Navy order harms client, attorney says

Lawyer for ex-NSA staffer accused of espionage can't meet client alone

March 11, 2000|By Laura Sullivan | Laura Sullivan,SUN STAFF

An attorney for a Navy cryptography expert arrested in October on charges of providing Russia with classified information, filed a motion yesterday arguing that the Navy has prevented him from meeting alone with his client and has carried out a "media campaign" meant to destroy his client's character.

Petty Officer 1st Class Daniel M. King, 40, an 18-year veteran formerly based at the National Security Agency at Fort Meade, was charged in November with espionage after Navy officials said he provided Russian officials at the Washington embassy a computer disk in 1994.

The disk allegedly contained information about U.S. eavesdropping.

In the motion filed in the U.S. Navy-Marine Corps Court of Criminal Appeals in Washington, King's attorney took the Navy to task for leaking certain details of the case, calling their version "misleading" and "misinformation."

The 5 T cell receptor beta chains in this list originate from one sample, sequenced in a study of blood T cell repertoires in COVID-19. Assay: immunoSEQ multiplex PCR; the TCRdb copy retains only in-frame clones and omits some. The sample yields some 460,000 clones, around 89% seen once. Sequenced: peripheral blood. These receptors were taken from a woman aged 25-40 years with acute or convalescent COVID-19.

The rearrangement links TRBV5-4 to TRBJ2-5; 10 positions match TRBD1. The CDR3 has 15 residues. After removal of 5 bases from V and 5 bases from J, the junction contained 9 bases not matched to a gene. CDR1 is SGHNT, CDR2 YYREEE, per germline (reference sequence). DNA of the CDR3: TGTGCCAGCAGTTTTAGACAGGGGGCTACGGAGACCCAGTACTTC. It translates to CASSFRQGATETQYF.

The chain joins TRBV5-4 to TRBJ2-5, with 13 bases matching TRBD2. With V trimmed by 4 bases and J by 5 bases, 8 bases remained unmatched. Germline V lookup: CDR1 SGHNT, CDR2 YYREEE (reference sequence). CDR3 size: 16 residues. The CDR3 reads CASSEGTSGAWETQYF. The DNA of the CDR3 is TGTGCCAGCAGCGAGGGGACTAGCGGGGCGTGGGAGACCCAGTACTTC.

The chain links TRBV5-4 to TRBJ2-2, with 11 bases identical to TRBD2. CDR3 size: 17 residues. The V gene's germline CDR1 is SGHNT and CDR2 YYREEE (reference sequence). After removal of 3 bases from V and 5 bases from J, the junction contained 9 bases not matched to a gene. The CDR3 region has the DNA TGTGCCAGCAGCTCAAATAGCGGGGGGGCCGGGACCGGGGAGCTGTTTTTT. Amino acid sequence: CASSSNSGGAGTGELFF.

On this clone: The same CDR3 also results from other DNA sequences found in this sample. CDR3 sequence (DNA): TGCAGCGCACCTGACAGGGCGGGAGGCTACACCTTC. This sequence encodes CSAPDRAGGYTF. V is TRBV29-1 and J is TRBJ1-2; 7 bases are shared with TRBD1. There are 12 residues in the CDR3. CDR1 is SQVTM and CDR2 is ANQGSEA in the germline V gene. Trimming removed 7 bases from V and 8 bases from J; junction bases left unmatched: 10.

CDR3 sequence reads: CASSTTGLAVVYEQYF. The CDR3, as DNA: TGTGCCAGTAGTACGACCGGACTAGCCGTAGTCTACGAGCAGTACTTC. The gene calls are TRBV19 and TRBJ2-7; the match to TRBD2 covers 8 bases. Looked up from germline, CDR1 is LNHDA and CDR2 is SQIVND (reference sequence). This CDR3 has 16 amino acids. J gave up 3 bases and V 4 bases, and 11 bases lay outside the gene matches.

He also disputed widely reported Defense Department statements that King confessed to the crime after he failed a routine polygraph test.

Jonathan Turley, King's attorney, argues in the 24-page brief that his client signed a written statement apparently agreeing to some of the charges only after he was interrogated 15 hours a day and "subjected to weeks of abusive and unlawful confinement" without an attorney.

Turley writes that King told investigators that he did not believe what he was signing was true.

Larry Jackson, spokesman for the Naval Criminal Investigative Service, the Navy's investigative arm, said yesterday that they had not seen the filing and could not comment on an open investigation.

King has been held at the brig at Quantico, Va. An Article 32 hearing, the Navy's equivalent of a grand jury hearing, is scheduled for Friday.

Turley's motion is in response to a March 2 order from Vice Admiral J. S. Mobley of the U.S. Atlantic Fleet that imposes a ban on any meetings between Turley and King that are not supervised by a security officer.

"The protective order in this case is tantamount to a denial of effective counsel," Turley said yesterday.

He said there is nothing in case law that would prohibit the security officer supervising his visits from then testifying about what he overheard.

Turley said that his efforts to provide a defense have been further hampered by the Navy's refusal to release routine documents, saying that they are classified.

King is accused of spying while he worked for the Naval Security Group at NSA's headquarters in Fort Meade, helping the agency intercept electronic messages of foreign nations.

Since then, he has held sensitive positions with the Navy's Atlantic Command in Norfolk, Va., and at the Naval Communications Station in Guam.

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